Jim Paul, former executive director of the New York-based Global Policy Forum, and who closely monitored the politics of the world body for over 19 years, told IPS the US threat of withholding its dues to the UN has been around for a long time – since the 1980s when it was first proposed by the Washington-based Heritage Foundation.
“This threat is effective only if it is believed and acted on by frightened UN officials or member states, who rush to adopt the latest requirements by the bully-state,” he noted.
“It actually might be healthy if the US dues were reduced and the UN were not so dependent on US financing,” he added.
Paul pointed out that Swedish prime minister, the late Olaf Palme once suggested that the UN’s dues structure should be changed so that no single country would pay more than 10% of the total budget(s).
“The cost to other states would not be very burdensome and the change might produce some real policy benefits,” said Paul, a well-known speaker and writer on the UN and global policy issues.
Over the years, successive US administrations have manipulated the UN to its own advantage as an extension of US foreign policy.
Paul pointed out that some delegates from governments who are out-of-favour in Washington are constrained to live within a specified distance from the city and some cannot travel beyond that distance in the US without special permission.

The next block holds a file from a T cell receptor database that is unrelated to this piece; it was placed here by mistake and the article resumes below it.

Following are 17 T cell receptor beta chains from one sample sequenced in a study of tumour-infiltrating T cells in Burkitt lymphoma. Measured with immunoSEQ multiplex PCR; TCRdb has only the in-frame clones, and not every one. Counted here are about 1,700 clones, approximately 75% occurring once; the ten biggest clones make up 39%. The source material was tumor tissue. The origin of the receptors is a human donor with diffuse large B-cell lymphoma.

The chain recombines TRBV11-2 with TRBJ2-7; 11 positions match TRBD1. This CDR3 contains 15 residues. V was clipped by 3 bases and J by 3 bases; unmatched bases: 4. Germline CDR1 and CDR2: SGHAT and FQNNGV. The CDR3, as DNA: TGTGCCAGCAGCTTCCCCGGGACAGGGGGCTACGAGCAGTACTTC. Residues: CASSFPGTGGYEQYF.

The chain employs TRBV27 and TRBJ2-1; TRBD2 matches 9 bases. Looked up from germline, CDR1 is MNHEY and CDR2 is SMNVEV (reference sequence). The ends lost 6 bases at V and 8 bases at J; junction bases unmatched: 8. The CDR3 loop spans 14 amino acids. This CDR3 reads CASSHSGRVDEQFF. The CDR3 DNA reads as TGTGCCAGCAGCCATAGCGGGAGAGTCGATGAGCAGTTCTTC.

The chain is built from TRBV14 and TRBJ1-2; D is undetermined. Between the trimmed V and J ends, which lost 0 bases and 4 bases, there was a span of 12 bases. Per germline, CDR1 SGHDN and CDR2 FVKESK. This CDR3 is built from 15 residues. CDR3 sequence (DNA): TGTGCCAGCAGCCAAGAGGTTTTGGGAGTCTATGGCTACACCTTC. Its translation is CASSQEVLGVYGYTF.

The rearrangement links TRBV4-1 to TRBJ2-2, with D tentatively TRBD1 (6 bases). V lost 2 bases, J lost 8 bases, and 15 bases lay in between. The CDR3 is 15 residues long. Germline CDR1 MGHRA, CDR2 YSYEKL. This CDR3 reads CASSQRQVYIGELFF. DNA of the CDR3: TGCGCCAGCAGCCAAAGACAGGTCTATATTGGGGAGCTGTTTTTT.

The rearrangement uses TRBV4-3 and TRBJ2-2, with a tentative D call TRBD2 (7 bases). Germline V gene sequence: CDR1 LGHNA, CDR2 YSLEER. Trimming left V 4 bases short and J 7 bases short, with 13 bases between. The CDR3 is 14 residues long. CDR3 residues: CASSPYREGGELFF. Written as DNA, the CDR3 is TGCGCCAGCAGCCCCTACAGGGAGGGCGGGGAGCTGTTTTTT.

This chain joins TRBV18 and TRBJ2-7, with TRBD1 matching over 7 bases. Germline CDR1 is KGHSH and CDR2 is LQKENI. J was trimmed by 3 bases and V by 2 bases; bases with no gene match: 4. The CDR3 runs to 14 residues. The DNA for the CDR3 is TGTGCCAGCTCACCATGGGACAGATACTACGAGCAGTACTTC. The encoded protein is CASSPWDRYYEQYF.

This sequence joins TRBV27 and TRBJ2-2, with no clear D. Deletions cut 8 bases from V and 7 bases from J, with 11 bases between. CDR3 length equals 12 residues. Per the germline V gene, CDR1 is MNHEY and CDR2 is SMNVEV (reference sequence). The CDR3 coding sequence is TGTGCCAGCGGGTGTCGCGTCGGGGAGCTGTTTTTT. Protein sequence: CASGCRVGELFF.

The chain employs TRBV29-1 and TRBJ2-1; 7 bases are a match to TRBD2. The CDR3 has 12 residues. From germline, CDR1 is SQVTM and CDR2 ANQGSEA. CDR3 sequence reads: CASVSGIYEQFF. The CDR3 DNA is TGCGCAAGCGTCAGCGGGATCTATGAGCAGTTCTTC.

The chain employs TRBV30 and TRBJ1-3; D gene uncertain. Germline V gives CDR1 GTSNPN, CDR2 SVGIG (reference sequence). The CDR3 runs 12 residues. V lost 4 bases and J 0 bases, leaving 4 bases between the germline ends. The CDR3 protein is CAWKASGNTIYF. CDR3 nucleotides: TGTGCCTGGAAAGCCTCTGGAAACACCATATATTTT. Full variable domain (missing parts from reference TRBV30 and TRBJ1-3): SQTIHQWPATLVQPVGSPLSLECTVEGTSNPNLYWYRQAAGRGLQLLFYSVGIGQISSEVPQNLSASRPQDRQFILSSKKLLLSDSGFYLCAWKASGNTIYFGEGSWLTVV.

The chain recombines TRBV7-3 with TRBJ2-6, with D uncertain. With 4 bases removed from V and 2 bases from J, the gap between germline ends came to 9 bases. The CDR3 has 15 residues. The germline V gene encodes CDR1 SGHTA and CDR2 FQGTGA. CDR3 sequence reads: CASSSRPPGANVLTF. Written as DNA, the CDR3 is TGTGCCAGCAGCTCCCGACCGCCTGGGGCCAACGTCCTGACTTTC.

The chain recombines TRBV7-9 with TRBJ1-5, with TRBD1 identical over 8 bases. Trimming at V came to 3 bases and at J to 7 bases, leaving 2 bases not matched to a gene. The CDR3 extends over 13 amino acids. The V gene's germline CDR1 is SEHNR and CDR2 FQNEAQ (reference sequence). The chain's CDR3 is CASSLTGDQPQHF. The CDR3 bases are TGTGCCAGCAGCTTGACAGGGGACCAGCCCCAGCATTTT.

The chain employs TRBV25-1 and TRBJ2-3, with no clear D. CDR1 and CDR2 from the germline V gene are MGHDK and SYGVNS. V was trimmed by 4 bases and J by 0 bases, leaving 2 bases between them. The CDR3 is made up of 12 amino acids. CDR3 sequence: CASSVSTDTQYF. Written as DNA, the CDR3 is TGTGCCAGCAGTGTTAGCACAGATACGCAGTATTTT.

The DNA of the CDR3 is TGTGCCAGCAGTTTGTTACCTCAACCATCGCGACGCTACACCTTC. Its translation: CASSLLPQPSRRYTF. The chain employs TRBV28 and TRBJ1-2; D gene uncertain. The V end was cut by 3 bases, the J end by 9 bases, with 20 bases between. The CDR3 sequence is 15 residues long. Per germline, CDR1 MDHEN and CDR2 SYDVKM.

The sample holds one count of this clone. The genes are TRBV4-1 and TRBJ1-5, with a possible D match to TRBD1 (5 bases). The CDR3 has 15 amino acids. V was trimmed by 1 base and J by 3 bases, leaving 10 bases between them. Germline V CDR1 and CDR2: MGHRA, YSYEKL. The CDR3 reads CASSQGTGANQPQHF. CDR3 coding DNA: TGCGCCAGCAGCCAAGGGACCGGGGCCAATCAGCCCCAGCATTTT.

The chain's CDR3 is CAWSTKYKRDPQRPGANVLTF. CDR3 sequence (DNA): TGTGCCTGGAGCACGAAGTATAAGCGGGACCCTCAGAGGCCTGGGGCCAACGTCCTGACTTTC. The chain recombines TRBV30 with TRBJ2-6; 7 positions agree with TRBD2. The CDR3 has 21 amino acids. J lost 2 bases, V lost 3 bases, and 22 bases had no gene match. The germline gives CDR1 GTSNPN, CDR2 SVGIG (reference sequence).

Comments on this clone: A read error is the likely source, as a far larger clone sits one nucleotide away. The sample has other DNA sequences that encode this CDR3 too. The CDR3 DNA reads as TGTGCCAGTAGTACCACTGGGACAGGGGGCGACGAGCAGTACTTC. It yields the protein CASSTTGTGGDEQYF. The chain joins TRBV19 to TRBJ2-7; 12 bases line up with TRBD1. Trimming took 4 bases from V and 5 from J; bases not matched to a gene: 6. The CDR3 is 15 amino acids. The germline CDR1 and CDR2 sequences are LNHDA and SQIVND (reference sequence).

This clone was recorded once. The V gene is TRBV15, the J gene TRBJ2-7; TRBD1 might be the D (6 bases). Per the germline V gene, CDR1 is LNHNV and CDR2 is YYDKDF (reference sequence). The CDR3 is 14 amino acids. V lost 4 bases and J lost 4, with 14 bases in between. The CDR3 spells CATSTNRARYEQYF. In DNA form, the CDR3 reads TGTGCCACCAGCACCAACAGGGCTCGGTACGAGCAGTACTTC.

Every once in a while, he said, a head of state or other high official will be denied entry and thus an opportunity to speak at the UN.
“How important is this harassment and what does it tell us?”, he asked. It is short of horrendous and well past acceptable.
“We can conclude that Washington likes to remind the other states – and the UN as an institution – that it can do what it pleases and impose its will whether others like it or not.”
In Washington, they like to call this behaviour “leadership” but “bully” might be the most appropriate term, said Paul, who frequently served as chair or vice chair of the NGO Working Group on the Security Council.
Despite the 1947 Headquarters Agreement between the US and the UN, which calls on Washington to facilitate the functioning of the UN, the US has denied visas to several heads of governments planning to visit the UN to address the general assembly or accredited as diplomats.
Palitha Kohona, a former chief of the UN treaty section, told IPS the US was a key player in the creation of the UN and the organisation has served US interests well over the years.
“One might even say that the US has manipulated the UN to serve its global interests,” he argued.
Against this background, to return to the confrontational attitudes of the early 1990s, when the US withheld its dues, would be self-defeating, said Kohona, a former permanent representative of Sri Lanka to the UN.
He said the US is no longer the only country with overwhelming financial clout.